Friday was a warm day.
A daytime temperature of 17 degrees Celsius and a night temperature of 11 degrees Celsius may not qualify as warm in the part of the world that I come from, but here in New Jersey, it was a welcome respite from one of the severest and most snow-laden winters of recent times. At school, people were already walking around in shorts and sleeveless T-shirts. The weekend was going to be sunny too. A lovely weekend for going out and enjoying the fresh air, one could say.
So although a strong wind had started on Saturday morning and the temperature had dropped below 10, I decided to wear just a fall jacket with my jeans and sneakers while going to IKEA with a friend. I did not take my gloves or earmuffs – they are notoriously difficult to manage inside a warm store. And previous experience had taught me that IKEA was warm inside. On second thoughts, I just pulled on my woolen cap and left.
A visit to IKEA is, of course, less about buying necessary home furniture and more about touching, feeling and getting tempted by unnecessary ones. After a few hours of uneventful browsing which consisted of sitting on sofas, lying in beds, climbing atop bar stools, opening and closing cupboards and admiring ourselves in mirrors of all shapes and sizes, we felt we were sufficiently hungry to do justice to the free dining offer from the cafeteria. During this weekend, IKEA would deduct the cafeteria bill from the store bill for a purchase of over $100. To maximize the benefit of this offer, we filled ourselves up to bursting point with stuffed salmon fillet, buffalo chicken wraps, chicken tenders with fries, some lovely Swedish princess cake and coffee while watching planes taking off and landing at the Newark international airport. We shopped some more for things that my friend needed for her new home and then we proceeded to stuff our bags with random irresistible stuff like stainless steel trivets, photo frames, wooden wall-racks, tool kits and potted cacti until we could barely drag the bags behind us. We would, of course, have the heavy furniture shipped home, so we had nothing to worry about.
At the checkout counter I had the first inkling of doubt that all was not right. The never-ending line eventually delivered us to the lady with the bar-code scanner at a snail’s pace, and there we learnt that we had to actually bring the heavy furniture out too, like everyone else, before we could get them home delivered.
Now this was a problem. We had already paid for our two bagfuls of not-so-light stuff when we were informed of this. Since we could not carry this stuff inside, one of us would have to stand there with the two bags while the other (in this case, I) would have to go and pick up a bed, a sofa and a few chairs single-handedly and re-navigate that queue which had doubled by this time. It wasn’t easy. Apart from the fact that the things would be heavy and hard to place on a cart single-handedly, I would have to somehow fit everything on a single cart.
Which I eventually did. I single-handedly tamed the cart which was constantly trying to roll away and loaded the sofa, the bed, and all the chairs on it, and finally joined the line which was now several times longer. By the time I paid for this stuff and finally passed the counter it was nearly six which meant we were still not too late. We just had to get it home delivered now.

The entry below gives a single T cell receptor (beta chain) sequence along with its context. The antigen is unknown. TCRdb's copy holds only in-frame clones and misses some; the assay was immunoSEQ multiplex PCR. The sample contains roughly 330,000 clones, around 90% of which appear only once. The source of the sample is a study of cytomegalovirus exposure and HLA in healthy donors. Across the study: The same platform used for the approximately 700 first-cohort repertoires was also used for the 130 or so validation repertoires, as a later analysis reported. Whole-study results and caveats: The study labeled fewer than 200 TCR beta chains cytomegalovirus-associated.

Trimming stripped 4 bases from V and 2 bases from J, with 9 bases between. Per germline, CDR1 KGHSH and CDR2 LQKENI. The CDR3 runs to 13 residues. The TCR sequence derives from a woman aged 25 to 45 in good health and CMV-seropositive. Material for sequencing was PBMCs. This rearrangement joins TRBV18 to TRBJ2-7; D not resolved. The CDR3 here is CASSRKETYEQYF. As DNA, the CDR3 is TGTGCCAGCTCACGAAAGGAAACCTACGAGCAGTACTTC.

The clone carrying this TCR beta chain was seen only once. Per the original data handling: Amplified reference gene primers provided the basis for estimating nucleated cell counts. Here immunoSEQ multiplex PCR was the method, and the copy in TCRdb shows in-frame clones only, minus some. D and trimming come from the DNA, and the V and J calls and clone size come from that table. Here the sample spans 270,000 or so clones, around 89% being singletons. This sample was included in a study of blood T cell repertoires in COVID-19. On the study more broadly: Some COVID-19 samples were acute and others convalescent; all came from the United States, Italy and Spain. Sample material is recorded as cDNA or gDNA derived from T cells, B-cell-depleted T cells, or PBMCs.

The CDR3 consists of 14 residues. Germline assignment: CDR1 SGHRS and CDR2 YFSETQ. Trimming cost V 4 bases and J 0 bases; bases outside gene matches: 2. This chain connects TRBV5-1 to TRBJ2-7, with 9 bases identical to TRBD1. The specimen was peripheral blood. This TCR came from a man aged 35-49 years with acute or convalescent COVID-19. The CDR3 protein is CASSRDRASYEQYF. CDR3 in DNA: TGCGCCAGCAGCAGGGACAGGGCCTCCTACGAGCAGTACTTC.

And overcoming the home delivery queue took us… around two hours.
Carrying two large bags of heavy stuff, apart from our heavier backpacks and pushing a cartload of furniture, we waited for two hours. Every few minutes, someone would try to push a cart through our queue and somehow they always chose the gap around me to squeeze in so that I had to readjust my cart. And while the queue passed close to a door to the outside world, we suddenly realized the long queue was no longer our most unpleasant experience of the day. The outside air had cooled beyond our wildest expectations and even standing ten feet inside the sliding door made us shiver.
“Stay warm,” said the gentleman at the counter as he took the payment for our shipment and handed me the receipt. We knew how ridiculously impossible it would be to follow that advice. As we stepped outside the wind hit us like a wall of ice and the next half-hour wait for the bus may very well have been my longest half-hour. Even with the help of a muffler from my friend, I could not get rid of the feeling that I was going to freeze over. The temperature, as I saw later, was a -4 feeling like a -12 and so no wonder my fingers felt like they were going to fall off any moment even inside my pockets. We were thankful when the bus came, even though it was filled to capacity. The standing ride back to civilization on the twisting road which had us hanging on to the handles with the heavy bags may not have been my most comfortable ever, but I can hardly recall another time when I have enjoyed being on a bus more.
And in the end, all this was totally worth it. When the furniture boxes arrived the next day and I looked at my brand new sofa bed and bar stools at the end of four hours of inexperienced carpentry, it seemed to take away all the bad memories of the previous day’s misadventures. This was much better than asking friends for months to help out with car rides – this weekend made us feel that we could actually do something without their help. This was just another enjoyable-in-retrospect weekend activity that was part of the American experience, and now both of us have brand new furniture to show off.
And show it off I will.